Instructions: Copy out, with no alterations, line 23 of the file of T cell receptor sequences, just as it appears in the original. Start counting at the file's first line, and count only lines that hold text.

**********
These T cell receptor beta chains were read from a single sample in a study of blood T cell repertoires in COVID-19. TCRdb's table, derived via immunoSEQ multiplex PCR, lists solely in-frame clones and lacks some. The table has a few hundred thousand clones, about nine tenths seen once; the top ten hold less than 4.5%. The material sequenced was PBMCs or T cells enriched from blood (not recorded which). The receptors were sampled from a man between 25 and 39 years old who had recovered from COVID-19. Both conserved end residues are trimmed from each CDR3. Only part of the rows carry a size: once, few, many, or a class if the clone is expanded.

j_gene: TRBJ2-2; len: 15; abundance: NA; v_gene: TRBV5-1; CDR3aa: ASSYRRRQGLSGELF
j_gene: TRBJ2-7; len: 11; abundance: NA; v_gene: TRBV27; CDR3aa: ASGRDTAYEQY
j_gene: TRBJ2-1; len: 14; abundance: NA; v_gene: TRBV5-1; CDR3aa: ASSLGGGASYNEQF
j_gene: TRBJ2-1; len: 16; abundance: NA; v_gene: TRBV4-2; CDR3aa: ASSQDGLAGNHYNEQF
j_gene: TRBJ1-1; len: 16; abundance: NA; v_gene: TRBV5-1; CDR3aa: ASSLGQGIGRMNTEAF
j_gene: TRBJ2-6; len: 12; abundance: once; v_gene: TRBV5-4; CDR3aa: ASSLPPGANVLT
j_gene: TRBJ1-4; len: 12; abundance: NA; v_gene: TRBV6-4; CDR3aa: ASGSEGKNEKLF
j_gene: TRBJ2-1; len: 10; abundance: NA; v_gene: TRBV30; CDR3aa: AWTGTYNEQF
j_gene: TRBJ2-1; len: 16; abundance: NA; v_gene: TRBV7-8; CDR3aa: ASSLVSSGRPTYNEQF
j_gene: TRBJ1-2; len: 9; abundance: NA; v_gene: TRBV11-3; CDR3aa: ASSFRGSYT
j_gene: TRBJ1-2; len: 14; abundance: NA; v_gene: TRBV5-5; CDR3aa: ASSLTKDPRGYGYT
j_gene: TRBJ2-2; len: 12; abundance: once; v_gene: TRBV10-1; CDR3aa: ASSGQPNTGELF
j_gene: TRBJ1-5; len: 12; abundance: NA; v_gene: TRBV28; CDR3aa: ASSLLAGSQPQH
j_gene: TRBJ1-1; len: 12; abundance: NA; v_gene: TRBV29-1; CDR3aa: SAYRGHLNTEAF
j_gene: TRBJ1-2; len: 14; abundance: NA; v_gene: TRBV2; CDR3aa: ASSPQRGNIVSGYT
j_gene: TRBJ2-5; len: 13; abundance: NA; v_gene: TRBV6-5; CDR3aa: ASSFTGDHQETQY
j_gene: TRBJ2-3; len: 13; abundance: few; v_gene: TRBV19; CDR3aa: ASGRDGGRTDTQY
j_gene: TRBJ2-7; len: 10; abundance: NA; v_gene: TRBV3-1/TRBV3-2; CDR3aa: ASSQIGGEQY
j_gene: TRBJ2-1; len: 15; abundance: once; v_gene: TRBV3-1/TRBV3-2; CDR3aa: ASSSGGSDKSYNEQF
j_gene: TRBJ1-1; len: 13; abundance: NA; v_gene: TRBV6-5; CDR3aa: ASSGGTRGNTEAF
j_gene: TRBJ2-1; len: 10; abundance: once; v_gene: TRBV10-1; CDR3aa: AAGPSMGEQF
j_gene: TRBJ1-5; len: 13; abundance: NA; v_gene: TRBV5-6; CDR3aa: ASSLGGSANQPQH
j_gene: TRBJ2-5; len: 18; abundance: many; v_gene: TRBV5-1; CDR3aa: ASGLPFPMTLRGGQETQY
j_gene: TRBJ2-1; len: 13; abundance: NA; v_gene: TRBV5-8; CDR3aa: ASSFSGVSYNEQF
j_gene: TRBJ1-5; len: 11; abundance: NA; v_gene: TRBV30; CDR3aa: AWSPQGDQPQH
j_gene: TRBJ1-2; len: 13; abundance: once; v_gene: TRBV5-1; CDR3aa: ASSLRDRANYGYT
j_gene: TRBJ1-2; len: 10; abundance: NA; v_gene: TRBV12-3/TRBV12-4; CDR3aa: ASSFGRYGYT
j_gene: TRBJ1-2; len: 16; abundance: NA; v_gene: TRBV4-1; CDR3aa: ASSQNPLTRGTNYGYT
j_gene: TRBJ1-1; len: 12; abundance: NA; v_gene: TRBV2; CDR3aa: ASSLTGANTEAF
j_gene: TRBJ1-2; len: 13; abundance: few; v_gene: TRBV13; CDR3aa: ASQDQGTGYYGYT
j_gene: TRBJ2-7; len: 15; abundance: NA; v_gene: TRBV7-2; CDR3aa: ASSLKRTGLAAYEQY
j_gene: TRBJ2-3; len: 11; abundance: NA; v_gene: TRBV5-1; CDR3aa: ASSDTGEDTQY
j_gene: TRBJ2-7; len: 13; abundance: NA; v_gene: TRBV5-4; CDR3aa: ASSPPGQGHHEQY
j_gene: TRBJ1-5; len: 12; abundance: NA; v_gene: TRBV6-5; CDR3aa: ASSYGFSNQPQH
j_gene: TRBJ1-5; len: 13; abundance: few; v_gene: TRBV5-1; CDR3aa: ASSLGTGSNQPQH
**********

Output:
j_gene: TRBJ1-5; len: 13; abundance: NA; v_gene: TRBV5-6; CDR3aa: ASSLGGSANQPQH